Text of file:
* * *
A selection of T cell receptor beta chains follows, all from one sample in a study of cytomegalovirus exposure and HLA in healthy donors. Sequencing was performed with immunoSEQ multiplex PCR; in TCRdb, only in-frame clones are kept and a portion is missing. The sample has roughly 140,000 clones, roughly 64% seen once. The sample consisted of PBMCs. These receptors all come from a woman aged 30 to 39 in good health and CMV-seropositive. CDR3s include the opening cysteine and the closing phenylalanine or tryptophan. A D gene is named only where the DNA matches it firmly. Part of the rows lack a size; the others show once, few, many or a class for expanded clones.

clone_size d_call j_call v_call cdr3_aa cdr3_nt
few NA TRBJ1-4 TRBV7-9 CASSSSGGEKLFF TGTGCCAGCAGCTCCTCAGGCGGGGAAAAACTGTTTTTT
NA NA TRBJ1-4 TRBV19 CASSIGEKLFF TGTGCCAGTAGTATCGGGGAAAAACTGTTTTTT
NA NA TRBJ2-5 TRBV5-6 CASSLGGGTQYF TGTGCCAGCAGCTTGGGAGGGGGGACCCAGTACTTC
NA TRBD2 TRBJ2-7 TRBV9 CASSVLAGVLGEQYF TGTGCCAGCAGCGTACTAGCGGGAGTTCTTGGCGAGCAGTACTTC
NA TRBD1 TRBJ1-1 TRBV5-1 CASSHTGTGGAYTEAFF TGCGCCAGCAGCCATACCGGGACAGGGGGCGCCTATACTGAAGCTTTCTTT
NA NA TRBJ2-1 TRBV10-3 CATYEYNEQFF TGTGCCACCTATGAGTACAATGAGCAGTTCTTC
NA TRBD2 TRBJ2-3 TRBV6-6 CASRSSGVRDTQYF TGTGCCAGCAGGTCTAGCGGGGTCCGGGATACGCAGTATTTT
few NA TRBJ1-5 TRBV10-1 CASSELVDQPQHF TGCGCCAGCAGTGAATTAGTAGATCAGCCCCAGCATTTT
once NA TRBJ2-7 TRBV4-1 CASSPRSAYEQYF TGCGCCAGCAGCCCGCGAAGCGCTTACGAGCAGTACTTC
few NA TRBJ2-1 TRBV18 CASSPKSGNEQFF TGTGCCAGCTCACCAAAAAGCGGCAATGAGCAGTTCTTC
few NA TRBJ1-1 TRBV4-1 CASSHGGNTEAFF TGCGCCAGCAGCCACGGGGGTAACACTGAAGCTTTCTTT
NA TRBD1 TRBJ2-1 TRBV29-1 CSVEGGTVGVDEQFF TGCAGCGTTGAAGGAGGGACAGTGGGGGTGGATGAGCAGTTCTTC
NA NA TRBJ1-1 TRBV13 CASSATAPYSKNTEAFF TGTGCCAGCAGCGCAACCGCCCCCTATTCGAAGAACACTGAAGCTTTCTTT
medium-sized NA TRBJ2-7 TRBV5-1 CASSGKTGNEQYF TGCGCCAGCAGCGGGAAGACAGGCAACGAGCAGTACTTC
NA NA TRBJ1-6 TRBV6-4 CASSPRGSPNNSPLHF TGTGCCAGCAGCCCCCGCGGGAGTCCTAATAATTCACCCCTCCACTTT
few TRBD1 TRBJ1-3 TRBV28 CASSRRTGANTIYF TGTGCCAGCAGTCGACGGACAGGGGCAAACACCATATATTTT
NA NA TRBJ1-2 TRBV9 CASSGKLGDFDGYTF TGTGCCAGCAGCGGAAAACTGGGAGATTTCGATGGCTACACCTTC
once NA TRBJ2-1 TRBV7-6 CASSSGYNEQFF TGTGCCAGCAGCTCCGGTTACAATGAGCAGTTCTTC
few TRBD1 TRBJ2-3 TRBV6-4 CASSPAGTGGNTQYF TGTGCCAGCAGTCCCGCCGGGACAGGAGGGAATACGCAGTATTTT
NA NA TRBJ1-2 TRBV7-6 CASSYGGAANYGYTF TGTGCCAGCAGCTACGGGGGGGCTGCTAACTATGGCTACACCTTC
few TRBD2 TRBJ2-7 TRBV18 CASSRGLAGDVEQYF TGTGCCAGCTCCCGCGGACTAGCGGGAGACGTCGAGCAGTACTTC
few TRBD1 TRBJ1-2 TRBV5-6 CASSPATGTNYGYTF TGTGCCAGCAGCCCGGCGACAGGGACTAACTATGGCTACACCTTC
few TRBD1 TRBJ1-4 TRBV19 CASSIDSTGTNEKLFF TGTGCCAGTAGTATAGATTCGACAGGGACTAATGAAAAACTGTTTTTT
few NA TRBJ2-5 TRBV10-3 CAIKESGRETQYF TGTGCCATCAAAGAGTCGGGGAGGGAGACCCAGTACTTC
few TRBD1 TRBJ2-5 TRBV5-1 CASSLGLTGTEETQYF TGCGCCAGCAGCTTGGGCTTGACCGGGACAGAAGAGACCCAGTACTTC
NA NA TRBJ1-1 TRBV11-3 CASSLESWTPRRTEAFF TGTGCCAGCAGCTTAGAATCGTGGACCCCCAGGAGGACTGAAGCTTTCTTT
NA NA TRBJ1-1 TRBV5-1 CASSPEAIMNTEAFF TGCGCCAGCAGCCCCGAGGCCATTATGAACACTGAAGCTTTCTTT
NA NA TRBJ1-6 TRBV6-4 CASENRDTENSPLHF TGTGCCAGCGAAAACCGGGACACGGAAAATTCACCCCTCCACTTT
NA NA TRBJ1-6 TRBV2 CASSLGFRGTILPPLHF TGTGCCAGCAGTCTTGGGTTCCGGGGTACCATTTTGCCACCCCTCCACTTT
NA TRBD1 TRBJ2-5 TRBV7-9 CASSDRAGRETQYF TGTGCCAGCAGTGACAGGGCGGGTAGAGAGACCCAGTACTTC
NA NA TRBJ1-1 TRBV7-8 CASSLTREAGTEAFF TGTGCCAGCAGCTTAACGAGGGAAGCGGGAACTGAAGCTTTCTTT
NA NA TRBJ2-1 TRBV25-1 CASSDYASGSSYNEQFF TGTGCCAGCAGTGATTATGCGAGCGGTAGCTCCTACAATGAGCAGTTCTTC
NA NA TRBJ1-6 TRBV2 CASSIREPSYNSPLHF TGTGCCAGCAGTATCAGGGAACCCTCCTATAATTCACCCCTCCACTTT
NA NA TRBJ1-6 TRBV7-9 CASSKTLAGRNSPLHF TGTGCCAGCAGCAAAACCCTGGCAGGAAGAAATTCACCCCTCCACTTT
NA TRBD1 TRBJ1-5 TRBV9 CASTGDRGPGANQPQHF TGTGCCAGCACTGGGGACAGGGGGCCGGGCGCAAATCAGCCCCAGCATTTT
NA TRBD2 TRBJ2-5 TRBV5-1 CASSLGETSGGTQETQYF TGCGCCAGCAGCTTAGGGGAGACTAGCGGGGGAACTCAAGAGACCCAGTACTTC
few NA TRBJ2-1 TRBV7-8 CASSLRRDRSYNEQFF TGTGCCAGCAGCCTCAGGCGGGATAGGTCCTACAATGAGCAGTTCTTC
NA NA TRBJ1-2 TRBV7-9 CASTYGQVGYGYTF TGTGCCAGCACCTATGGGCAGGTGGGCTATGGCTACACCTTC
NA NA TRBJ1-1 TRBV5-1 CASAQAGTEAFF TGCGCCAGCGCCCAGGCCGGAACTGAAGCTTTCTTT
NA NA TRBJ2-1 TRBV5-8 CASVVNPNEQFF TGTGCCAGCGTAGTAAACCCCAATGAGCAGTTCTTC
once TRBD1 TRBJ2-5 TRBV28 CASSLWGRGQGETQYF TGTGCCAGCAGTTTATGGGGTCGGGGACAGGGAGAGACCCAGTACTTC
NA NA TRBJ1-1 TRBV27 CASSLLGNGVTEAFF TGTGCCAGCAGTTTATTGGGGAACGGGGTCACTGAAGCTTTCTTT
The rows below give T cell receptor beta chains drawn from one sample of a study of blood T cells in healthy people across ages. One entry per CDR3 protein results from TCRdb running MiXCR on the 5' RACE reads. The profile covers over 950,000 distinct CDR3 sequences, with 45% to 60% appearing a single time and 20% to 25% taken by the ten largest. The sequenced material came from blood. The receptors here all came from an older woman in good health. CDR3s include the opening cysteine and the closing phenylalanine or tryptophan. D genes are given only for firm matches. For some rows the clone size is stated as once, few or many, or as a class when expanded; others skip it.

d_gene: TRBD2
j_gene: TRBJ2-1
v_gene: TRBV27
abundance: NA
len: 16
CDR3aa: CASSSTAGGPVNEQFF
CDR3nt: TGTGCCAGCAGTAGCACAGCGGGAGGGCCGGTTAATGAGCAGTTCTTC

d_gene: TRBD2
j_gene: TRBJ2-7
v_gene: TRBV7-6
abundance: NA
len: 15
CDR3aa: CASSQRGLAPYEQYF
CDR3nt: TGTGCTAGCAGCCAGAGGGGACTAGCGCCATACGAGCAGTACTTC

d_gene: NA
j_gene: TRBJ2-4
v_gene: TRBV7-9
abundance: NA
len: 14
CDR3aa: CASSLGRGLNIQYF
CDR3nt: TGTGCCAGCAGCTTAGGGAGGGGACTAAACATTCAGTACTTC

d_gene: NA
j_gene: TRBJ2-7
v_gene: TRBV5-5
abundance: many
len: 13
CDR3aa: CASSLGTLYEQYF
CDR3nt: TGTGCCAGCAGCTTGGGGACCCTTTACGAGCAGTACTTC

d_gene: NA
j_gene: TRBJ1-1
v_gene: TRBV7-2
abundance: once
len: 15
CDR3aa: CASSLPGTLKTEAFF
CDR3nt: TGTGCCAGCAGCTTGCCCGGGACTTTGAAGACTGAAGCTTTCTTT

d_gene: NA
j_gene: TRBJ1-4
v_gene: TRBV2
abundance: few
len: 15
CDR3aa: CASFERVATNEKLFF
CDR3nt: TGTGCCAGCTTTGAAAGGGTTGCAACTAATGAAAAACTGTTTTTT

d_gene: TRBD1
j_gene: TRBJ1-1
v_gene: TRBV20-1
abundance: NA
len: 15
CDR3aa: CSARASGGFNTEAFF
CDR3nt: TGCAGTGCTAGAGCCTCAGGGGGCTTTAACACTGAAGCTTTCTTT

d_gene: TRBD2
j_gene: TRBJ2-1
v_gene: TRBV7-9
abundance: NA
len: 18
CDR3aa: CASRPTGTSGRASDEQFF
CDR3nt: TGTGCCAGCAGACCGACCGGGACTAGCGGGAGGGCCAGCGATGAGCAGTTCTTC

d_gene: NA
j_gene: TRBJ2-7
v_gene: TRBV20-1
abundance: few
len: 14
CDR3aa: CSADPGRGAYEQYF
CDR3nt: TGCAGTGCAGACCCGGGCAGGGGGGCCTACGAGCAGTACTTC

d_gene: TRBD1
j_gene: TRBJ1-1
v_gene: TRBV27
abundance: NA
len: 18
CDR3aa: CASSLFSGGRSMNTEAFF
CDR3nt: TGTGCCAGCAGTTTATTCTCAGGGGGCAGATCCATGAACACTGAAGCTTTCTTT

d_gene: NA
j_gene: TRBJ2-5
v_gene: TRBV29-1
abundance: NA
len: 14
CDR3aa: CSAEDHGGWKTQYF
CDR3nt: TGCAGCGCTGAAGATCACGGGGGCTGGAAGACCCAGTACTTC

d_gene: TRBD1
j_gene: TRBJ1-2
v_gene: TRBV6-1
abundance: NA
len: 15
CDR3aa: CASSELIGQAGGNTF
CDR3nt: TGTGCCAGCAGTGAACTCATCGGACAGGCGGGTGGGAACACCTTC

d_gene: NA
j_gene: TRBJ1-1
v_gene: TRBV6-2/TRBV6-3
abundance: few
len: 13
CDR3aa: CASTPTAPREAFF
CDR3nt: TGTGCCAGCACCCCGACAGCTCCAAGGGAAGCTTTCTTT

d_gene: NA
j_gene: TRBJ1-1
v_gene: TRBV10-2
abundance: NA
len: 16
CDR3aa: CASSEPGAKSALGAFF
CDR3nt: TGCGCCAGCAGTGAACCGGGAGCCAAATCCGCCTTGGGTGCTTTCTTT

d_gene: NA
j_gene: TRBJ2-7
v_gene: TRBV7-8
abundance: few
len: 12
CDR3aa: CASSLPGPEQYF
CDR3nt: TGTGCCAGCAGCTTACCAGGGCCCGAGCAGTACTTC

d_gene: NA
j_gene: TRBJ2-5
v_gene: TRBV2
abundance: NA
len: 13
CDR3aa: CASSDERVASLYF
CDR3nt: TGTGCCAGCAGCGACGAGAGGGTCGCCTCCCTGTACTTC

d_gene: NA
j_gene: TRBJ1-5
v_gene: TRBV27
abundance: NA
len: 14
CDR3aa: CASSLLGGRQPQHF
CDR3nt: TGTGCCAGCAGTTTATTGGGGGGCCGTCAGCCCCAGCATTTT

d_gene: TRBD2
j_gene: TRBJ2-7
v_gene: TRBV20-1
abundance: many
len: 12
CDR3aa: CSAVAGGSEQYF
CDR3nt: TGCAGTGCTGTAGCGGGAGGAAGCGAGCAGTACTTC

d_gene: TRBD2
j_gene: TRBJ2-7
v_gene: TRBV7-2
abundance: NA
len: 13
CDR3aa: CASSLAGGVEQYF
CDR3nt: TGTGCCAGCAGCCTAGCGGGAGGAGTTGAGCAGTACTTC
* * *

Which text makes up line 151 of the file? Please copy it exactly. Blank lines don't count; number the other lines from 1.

d_gene: NA